Enid called my office last week out of desperation. When she asked for help, she said it was because she just couldn't do it anymore. Sadly, she told me Warren had said to her, 'I don't know why you're even bothering to call. We'll be dead before the package comes through.' My office contacted My Aged Care only to learn that Enid and Warren were not even a high priority for home care. They were considered medium priority. They were waiting for 16 months—97 years old, living with dementia, and were not a high priority. I don't know how this prioritisation is assessed. Figures released on Friday show the annual cost for level 3 care is a maximum of $32,500. This is a government that can find $17 billion for tax cuts for big banks and can't find an extra cent for aged care.

How can this government look at people like Enid and Warren and tell them there isn't $32,500 to help them spend their final years at home together? Enid and Warren are just two people out of 108,000 nationwide. They matter, as does everyone else. Their situation is heartbreaking but, on a national level, this is a disgrace. The government must tell these older Australians waiting for the assistance they desperately need when the 14,000 packages announced in the budget will be released. The Turnbull government need to act with urgency. They need to act with compassion. They need to act with empathy, and they need to act now. It's unfair and it is unsafe.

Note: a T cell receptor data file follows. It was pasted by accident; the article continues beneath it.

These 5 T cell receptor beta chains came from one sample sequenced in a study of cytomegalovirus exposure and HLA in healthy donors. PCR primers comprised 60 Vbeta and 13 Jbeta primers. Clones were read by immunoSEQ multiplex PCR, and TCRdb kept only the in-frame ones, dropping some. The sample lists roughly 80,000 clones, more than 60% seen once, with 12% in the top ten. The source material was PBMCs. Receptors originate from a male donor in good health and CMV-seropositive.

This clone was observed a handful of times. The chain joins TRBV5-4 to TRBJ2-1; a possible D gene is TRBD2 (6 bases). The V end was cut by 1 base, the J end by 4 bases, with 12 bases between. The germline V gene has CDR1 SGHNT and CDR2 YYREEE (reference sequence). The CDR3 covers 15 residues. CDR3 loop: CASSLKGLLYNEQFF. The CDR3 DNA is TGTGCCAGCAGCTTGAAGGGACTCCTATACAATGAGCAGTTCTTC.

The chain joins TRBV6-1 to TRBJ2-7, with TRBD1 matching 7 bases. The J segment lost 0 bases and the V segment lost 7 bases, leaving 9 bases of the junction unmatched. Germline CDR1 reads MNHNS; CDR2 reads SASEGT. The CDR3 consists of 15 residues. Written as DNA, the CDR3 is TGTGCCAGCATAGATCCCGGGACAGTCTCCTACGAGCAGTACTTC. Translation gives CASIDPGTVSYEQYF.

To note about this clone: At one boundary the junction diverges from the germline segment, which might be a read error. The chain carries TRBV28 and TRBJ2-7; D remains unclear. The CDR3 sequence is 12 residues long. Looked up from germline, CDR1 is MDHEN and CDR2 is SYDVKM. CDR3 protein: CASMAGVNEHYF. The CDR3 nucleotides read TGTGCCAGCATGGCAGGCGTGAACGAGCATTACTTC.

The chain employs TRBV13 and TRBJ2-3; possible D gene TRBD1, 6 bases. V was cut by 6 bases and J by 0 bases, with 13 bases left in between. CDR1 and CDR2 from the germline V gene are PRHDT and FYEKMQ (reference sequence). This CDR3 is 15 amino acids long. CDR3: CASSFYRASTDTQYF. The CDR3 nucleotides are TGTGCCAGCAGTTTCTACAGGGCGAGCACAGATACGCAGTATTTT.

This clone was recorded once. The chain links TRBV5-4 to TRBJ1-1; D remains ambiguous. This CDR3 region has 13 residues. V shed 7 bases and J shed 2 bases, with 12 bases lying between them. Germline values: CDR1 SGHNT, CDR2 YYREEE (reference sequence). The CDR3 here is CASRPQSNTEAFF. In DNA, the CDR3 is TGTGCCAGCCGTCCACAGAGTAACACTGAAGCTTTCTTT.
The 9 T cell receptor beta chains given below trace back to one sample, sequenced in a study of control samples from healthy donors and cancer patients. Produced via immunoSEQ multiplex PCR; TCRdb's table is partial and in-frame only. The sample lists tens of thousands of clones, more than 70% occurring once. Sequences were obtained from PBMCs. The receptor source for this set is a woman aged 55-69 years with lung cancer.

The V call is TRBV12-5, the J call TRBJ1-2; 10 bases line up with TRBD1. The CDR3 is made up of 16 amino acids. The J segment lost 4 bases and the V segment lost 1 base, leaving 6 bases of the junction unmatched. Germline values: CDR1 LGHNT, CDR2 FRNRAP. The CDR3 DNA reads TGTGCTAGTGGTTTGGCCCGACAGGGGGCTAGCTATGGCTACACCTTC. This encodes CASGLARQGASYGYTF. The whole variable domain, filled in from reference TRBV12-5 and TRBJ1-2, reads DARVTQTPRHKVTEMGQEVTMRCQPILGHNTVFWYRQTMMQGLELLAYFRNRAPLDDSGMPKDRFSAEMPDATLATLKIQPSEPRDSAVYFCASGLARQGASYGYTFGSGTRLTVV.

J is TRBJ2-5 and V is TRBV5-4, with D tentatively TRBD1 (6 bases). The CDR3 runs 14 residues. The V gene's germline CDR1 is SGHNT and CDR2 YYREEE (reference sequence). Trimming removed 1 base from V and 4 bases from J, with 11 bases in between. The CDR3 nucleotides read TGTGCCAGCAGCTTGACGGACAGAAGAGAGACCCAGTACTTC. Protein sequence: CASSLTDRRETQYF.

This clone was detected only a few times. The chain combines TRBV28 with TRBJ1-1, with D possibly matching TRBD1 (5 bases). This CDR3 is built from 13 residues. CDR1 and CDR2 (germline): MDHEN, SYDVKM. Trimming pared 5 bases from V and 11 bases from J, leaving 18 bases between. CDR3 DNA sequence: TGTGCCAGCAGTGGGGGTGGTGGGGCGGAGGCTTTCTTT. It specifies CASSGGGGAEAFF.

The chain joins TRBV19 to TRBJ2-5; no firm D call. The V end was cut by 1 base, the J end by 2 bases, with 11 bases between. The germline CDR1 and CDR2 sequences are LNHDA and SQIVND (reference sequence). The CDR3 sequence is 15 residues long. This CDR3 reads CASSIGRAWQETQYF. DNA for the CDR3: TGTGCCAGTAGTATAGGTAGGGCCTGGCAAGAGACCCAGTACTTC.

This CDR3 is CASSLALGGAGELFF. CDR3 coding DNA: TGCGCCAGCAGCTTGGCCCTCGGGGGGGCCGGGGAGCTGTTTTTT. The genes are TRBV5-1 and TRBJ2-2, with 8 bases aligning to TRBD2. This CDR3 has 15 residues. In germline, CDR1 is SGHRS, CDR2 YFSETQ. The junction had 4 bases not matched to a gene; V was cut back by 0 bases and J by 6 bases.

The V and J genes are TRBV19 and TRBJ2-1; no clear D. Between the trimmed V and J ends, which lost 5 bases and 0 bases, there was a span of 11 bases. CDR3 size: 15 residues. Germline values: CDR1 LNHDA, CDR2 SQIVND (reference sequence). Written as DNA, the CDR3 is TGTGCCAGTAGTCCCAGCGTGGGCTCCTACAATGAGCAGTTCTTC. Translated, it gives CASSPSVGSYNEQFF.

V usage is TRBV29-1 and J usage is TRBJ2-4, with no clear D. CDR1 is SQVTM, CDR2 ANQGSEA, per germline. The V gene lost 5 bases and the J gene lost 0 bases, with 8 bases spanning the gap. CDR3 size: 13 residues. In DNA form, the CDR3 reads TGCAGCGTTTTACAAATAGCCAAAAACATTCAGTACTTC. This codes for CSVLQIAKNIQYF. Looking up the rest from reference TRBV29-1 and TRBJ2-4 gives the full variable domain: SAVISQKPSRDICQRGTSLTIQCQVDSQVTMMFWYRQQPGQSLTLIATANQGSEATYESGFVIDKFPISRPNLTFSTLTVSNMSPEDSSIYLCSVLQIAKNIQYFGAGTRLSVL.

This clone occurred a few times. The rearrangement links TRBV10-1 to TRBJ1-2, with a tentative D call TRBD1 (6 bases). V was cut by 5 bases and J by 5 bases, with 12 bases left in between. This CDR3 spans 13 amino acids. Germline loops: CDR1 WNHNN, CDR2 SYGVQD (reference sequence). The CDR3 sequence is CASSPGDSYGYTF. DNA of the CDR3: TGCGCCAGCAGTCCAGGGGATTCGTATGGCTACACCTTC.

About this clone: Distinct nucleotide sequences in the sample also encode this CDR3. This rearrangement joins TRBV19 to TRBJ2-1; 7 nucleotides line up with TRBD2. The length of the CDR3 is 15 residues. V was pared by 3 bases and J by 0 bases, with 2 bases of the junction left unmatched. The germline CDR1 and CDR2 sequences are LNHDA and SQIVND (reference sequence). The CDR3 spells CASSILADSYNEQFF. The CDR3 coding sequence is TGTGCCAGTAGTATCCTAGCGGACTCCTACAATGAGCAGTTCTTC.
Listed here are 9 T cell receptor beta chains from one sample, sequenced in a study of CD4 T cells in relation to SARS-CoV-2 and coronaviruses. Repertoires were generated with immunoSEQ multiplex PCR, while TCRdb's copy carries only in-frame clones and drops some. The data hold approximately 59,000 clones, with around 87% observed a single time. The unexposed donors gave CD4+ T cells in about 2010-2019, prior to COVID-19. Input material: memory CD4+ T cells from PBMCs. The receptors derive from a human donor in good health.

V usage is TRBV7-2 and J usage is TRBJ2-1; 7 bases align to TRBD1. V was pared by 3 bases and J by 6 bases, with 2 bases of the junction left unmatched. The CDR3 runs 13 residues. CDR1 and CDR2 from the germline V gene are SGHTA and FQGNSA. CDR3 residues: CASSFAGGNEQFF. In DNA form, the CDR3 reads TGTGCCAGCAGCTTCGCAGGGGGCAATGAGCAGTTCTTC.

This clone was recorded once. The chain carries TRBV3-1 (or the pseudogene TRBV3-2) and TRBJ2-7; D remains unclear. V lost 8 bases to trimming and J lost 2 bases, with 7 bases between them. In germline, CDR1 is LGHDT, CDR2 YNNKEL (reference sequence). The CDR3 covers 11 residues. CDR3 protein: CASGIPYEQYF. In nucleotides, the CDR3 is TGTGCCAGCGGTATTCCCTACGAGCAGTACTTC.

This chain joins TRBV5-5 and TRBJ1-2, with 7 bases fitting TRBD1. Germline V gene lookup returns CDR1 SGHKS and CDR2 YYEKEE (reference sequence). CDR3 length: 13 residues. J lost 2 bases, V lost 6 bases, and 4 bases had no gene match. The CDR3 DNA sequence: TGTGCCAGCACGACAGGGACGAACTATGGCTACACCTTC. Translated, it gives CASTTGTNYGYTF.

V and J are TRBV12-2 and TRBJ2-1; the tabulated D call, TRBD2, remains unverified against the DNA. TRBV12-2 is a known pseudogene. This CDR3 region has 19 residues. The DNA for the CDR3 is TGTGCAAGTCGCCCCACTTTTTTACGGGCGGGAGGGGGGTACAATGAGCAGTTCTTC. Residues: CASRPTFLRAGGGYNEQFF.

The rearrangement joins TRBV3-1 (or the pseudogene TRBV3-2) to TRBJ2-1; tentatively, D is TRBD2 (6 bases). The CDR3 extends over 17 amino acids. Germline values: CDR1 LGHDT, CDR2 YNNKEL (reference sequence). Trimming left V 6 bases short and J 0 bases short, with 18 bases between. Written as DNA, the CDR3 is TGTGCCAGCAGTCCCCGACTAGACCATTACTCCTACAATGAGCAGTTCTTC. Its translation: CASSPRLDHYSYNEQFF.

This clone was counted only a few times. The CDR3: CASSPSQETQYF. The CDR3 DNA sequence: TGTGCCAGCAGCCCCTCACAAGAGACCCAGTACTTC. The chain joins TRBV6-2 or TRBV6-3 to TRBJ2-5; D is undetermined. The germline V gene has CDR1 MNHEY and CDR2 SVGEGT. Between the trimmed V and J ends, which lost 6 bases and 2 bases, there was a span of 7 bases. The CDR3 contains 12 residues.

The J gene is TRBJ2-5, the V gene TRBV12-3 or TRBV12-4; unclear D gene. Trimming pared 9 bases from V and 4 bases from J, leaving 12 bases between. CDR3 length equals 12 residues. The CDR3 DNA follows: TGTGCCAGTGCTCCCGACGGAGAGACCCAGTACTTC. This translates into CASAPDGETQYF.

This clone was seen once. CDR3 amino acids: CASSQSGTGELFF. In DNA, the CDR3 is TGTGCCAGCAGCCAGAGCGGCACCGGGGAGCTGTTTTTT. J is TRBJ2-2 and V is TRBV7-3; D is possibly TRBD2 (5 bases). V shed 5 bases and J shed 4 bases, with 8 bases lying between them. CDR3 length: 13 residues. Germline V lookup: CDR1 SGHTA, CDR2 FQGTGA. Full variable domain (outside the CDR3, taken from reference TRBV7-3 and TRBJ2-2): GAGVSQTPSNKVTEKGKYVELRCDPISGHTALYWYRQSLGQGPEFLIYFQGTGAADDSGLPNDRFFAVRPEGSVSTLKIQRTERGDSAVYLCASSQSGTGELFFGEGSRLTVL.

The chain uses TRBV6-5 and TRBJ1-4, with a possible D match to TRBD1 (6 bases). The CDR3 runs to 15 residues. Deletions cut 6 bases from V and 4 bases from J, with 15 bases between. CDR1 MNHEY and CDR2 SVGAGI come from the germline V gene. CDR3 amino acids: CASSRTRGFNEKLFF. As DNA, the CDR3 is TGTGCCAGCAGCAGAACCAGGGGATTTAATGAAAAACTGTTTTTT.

Photo of Andrew GeeAndrew Gee (Calare, National Party) Share this | | Hansard source

There being no further speakers, the debate is adjourned and the resumption of the debate will be made an order of the day for the next sitting.